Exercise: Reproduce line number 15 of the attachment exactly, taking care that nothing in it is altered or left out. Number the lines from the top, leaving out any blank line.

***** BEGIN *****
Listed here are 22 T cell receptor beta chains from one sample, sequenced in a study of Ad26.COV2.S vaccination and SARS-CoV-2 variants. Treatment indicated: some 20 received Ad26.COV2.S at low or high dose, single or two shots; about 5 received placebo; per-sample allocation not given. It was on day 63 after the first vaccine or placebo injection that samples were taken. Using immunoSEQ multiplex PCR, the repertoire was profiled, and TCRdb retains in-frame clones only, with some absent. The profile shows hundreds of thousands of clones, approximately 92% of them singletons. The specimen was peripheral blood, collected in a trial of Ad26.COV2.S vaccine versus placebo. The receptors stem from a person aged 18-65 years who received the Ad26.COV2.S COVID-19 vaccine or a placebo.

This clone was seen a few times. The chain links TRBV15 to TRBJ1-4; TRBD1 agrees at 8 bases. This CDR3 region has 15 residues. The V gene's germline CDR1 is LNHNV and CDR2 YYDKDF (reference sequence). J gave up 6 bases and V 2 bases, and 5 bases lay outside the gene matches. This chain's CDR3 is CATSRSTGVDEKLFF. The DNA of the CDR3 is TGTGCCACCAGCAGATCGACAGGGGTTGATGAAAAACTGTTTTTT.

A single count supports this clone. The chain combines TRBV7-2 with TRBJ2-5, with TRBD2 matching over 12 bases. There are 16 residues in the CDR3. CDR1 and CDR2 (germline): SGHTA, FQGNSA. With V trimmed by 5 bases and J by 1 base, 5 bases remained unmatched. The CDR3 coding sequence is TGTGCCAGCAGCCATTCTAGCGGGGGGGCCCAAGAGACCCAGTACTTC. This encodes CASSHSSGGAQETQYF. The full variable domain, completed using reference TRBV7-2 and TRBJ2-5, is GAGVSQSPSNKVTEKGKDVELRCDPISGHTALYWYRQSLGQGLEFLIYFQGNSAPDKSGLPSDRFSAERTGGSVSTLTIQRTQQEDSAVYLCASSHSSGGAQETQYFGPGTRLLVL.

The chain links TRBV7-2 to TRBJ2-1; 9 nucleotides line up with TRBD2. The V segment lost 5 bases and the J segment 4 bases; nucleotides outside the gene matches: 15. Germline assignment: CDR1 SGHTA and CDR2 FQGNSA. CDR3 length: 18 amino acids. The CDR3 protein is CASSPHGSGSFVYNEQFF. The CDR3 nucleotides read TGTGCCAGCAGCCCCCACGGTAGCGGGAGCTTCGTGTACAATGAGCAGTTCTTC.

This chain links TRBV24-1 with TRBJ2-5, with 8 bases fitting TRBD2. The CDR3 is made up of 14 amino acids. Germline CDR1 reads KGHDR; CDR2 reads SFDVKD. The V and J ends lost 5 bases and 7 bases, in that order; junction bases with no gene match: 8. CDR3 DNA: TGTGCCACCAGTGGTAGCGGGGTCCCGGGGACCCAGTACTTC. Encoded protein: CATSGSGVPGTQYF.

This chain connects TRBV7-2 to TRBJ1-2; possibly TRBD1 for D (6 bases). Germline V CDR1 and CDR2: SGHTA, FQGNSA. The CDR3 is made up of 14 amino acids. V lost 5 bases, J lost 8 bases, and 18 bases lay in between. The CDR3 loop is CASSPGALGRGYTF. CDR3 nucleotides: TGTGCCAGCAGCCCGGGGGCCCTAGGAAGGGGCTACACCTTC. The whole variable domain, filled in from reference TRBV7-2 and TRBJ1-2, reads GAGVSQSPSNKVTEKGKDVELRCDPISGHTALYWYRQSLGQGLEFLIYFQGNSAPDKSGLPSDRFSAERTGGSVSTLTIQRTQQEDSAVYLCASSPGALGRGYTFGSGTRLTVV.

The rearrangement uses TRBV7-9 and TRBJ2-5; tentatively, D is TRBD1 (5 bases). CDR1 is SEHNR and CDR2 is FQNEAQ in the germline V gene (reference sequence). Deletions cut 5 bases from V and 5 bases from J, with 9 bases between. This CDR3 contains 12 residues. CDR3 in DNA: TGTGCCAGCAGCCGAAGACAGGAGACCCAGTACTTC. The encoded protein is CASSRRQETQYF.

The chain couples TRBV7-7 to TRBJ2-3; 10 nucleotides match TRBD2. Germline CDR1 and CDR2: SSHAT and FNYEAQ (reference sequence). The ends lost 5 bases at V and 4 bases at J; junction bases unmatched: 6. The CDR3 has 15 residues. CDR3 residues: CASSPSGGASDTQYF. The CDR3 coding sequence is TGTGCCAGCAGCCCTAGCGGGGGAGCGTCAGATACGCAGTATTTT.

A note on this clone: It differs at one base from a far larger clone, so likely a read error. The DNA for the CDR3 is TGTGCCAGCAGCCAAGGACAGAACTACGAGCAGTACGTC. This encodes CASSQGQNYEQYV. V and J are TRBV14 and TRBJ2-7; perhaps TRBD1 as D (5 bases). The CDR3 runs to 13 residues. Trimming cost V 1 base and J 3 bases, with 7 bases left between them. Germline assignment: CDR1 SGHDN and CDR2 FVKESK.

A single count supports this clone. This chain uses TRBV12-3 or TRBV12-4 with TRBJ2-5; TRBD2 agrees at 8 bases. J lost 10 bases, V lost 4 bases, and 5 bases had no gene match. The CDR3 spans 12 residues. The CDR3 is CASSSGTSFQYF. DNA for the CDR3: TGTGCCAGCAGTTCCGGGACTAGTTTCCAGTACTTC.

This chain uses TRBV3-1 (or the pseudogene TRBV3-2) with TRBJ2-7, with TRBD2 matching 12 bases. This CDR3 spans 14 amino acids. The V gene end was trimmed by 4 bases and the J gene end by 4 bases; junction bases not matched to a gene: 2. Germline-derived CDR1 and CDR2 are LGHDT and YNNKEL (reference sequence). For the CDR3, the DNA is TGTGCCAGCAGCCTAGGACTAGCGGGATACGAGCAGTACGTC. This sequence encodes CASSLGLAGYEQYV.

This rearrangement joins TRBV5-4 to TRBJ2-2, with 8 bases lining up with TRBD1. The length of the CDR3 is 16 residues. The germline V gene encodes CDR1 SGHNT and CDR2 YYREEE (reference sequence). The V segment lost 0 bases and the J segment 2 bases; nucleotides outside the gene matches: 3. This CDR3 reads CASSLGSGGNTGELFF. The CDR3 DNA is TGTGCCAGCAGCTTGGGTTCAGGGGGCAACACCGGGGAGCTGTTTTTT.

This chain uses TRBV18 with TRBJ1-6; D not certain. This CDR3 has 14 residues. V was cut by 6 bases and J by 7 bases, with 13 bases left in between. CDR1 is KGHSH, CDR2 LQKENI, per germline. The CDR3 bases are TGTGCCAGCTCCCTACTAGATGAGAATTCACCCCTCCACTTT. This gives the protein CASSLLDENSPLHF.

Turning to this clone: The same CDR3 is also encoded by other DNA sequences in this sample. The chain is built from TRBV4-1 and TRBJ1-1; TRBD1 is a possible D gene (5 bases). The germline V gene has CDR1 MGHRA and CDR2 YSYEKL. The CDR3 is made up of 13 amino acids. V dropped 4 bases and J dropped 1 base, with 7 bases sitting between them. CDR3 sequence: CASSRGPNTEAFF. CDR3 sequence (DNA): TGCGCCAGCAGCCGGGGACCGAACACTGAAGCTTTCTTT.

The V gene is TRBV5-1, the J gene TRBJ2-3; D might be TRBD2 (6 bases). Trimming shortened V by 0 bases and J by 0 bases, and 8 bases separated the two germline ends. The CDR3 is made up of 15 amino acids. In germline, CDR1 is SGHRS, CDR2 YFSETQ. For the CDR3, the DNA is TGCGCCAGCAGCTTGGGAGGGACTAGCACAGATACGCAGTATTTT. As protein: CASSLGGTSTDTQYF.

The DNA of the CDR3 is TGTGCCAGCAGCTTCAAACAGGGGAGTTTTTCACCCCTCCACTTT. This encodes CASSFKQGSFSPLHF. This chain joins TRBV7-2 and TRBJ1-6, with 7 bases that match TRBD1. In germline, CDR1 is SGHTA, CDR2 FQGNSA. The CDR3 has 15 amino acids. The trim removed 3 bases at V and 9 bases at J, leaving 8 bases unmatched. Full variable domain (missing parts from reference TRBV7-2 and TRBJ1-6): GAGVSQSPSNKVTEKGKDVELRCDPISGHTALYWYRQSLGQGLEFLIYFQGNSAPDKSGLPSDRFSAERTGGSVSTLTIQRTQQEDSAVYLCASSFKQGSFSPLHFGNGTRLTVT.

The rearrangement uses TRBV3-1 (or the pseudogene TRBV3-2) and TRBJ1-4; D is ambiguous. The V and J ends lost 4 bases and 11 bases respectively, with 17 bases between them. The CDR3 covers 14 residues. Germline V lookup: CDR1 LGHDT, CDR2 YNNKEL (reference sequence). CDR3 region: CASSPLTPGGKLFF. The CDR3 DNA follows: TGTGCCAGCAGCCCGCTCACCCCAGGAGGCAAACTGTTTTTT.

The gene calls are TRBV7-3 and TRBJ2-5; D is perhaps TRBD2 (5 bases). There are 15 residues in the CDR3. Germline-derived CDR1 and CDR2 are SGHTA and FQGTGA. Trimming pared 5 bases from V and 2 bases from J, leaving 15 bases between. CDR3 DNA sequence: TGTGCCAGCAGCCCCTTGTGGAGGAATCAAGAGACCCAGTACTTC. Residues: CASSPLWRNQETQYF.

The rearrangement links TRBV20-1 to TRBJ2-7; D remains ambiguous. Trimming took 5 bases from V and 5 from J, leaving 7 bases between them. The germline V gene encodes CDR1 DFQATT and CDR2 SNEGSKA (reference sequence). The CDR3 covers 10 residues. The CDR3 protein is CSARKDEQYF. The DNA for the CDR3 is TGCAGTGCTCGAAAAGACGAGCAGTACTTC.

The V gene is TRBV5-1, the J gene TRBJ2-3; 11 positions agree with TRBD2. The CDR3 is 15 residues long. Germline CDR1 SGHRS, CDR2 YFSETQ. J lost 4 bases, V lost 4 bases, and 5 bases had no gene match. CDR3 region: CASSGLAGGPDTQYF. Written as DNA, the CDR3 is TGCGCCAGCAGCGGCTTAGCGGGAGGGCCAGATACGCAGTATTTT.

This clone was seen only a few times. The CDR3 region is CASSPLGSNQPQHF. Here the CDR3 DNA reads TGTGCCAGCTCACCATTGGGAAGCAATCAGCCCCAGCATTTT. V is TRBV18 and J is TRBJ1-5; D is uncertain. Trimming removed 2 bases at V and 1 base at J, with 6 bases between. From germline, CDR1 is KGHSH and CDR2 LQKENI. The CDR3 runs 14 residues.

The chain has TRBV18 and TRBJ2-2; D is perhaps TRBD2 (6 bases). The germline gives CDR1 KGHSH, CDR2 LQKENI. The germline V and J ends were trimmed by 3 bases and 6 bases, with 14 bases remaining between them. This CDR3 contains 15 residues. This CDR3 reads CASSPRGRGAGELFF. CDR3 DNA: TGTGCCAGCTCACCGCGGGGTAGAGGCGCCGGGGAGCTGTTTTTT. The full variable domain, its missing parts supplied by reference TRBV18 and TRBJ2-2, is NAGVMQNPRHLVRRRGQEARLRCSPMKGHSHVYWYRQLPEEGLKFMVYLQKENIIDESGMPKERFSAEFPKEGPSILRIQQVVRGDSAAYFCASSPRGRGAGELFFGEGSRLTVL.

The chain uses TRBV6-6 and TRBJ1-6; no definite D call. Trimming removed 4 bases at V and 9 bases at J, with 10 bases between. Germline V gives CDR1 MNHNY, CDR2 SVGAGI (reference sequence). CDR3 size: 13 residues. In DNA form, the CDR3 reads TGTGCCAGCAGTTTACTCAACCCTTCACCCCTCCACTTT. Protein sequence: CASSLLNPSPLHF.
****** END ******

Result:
The V gene is TRBV5-1, the J gene TRBJ2-3; D might be TRBD2 (6 bases). Trimming shortened V by 0 bases and J by 0 bases, and 8 bases separated the two germline ends. The CDR3 is made up of 15 amino acids. In germline, CDR1 is SGHRS, CDR2 YFSETQ. For the CDR3, the DNA is TGCGCCAGCAGCTTGGGAGGGACTAGCACAGATACGCAGTATTTT. As protein: CASSLGGTSTDTQYF.